Action now needs to be taken against companies that are abusing Zimbabwe’s foreign Exchange Auction system
By Ngoni Chihombori
On the 9th of July, 2021, the Reserve Bank of Zimbabwe issued a press statement titled “Update on action taken against certain entities for the abuse of the foreign exchange auction system, exchange rate manipulation and flouting of exchange control rules and regulations.”
The purpose of this particular press statement was to serve as a follow-up update to the general public on the punitive action that had been taken on the 18 trouble-stirring entities that had appeared on an earlier published list of notorious entities released by the financial services regulator.
These supposed delinquents had been red-flagged by the Central Bank for deviating from the stipulated terms and conditions regarding the usage of scarce forex accessed via the official forex interbank auction market and ultimately throwing spanners in the works, preventing the “would-have-been” smooth sailing forex auction market.
According to the update, a further 21 firms had been added under investigation for partaking in the same monkey business.
Out of the final list of 39 offenders, some of the culprits had been fined various undisclosed amounts, with their “access cards’ to the banquet of ‘privileged elites’ temporarily suspended pending receipt of the respective fines slapped upon them.
An undisclosed number from the same pool walked away with nothing but just written warnings.
This public charade was intended to dissuade other fx auction market participants from engaging in similar rent-seeking behavior while restoring public confidence in the Central Bank’s regulatory oversight role of “guardian of the country’s overall monetary system.”
I would however like to argue that the Central Bank has rather far outplayed even Santa Claus, dishing out free millions on a weekly basis to the “privileged elite” with special access to partake on the Interbank Forex Auction.
The Central Bank has evolved and mutated into a “2021 Zimbo Robin Hood”, the only major difference with this African variant of Robin Hood being their extremely weird fetish as displayed by their high propensity to rather rob the poorest, weakest and most vulnerable and redistribute this bounty among the few privileged elite in the name of stabilising the economy and making life better for these very same direct victims. The irony!
I am going to use a sequel of articles under the “Dissecting The FX Auction System” broad theme to justify my conclusions above.
This recent passed 6th of July marked the 53rd edition of the weekly forex auction since its introduction on the 20th of June, 2020.
The Government, largely represented by the notorious tag-team of the learned Professor, Mthuli Ncube, the incumbent Treasury head honcho, and John Panonetsa Mangundya, the current Central Bank Governor, chief architect and mastermind of the “1:1 Gedye Ponzi”, undeniably the largest yet not-very-much-talked-about heist of the decade, possibly the most notorious duo this country has seen since the “Chidhumo-Masendeke” combo, have been leading the propaganda choir, using any and every opportunity received, to sing praises about the great economic successes and stability brought about by the “extremely successful” interbank forex auction system.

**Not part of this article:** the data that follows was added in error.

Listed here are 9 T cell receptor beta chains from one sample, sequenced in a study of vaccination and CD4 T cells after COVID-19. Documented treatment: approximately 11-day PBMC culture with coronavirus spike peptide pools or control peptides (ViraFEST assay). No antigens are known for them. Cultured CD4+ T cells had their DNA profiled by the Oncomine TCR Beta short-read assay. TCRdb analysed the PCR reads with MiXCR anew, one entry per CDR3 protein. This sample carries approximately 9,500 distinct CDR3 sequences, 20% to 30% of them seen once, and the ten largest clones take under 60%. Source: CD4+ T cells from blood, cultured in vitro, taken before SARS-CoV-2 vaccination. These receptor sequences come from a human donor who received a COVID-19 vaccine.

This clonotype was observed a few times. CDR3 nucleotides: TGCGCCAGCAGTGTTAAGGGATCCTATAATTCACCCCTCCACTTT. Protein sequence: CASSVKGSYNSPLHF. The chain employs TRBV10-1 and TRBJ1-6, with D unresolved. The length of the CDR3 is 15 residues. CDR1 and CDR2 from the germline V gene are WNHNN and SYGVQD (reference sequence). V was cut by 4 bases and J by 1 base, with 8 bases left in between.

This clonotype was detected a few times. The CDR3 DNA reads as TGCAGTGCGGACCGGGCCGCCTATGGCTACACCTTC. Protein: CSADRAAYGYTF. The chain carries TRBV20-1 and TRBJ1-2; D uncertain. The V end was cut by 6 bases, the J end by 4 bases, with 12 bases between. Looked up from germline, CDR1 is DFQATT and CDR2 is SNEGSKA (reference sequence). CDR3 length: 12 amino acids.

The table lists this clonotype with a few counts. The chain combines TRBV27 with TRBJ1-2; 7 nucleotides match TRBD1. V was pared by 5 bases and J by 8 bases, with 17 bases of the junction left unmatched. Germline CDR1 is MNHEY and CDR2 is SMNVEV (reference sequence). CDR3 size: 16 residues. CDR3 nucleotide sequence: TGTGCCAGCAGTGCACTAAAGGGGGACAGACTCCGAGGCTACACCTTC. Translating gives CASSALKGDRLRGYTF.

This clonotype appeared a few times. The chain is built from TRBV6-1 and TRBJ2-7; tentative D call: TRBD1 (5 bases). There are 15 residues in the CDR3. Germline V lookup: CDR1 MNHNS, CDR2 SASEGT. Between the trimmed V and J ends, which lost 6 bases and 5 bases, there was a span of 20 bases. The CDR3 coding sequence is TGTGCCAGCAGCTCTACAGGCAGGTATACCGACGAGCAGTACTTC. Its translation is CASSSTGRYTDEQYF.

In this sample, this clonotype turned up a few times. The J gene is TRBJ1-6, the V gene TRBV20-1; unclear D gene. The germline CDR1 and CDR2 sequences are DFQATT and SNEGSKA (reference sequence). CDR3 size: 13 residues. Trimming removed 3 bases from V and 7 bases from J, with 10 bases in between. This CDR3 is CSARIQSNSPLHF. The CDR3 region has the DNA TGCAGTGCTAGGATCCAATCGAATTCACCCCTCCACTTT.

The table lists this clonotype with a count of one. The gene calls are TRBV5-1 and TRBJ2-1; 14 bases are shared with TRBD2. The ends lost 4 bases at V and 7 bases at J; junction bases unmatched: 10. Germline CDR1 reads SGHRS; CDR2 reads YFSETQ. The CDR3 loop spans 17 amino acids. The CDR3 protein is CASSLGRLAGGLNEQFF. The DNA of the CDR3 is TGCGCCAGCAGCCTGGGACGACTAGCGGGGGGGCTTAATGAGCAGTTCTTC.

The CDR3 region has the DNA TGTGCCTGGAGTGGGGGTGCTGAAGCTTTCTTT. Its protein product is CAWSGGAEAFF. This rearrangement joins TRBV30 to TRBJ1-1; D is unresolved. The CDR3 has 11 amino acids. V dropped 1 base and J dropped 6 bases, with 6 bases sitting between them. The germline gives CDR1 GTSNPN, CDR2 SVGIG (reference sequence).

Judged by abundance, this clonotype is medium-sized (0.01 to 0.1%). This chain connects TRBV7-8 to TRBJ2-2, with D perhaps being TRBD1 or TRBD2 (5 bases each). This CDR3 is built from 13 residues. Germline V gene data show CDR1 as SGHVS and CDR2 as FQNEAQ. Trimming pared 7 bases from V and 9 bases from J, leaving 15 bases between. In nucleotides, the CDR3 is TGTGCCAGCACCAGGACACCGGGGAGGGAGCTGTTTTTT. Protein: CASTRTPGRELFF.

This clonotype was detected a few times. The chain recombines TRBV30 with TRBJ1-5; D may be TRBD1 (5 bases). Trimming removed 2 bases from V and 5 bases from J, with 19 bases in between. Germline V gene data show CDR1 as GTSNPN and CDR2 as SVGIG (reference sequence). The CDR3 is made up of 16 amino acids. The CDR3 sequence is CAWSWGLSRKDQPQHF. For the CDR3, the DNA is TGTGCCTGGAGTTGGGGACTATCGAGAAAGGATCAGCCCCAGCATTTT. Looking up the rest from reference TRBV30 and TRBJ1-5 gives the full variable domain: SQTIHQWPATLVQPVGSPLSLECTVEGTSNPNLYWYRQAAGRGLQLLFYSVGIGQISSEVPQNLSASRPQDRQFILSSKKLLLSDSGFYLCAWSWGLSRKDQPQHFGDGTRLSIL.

Oh well, as they say, numbers don’t lie! What do the numbers tell us after Year 1 of the fx auction system?
A cumulative total number of official bids received amounting to US$ 1. 618 Billion has been officially recorded over the 53 weeks ending 7 July, 2021 on both the main FX auction market and the latter-created SMEs auction market, of which 97.33% of this, US $1. 586 billion has been successfully allotted.
A look at official RBZ Data on official foreign payments processed throughout the year 2020 via the official monetary system and banking channels, shows that the banking system processed a cumulative total outward US$4.793 Billion.
Using this US$4.793 Billion figure as a proxy for national FX payments annual demand, this effectively implies that the supposed extremely successful FX Auction system at best can only serve c.33% of this demand.
According to the same Central Bank, for the year 2020, the country recorded cumulative merchandise imports worth c.US$5 Billion.
Going by this figure as a proxy for cumulative annual national FX demand, the FX auction system can only meet c.32% of the national FX appetite.
This effectively means that the other c.67% of National FX demand has to be satisfied via alternate channels whose implications I will discuss in the sequel editions of my current series.
The Zimdollar has declined 49% against the USD on the official FX auction market from its entry valuation of 57.36 ZWL units equivalent to a single unit of the Greenback to its 6th of July valuation of 85.51 ZWL units per unit of the Greenback.
However, on the parallel market over the same period, the decline against the greenback has been more pronounced with the struggling local currency losing c.75% of its value against the USD over the same period (1 USD: 80 ZWL decline to 1 ZWL :140 USD).
The asymmetry in the official valuations (FX auction rate) and the reality of many Zimbabweans excluded from the FX- auction high table whose only access to the greenback is via the parallel market, as at the 53rd edition of the FX Auction represented a 38.9% discrepancy in the prevailing valuations, implications of which I will discuss more in subsequent articles under the same “Dissecting The FX Auction System” theme.
Ngoni Chihombori is an independent Macroeconomic Analyst based in Harare. He is reachable on firstname.lastname@example.org
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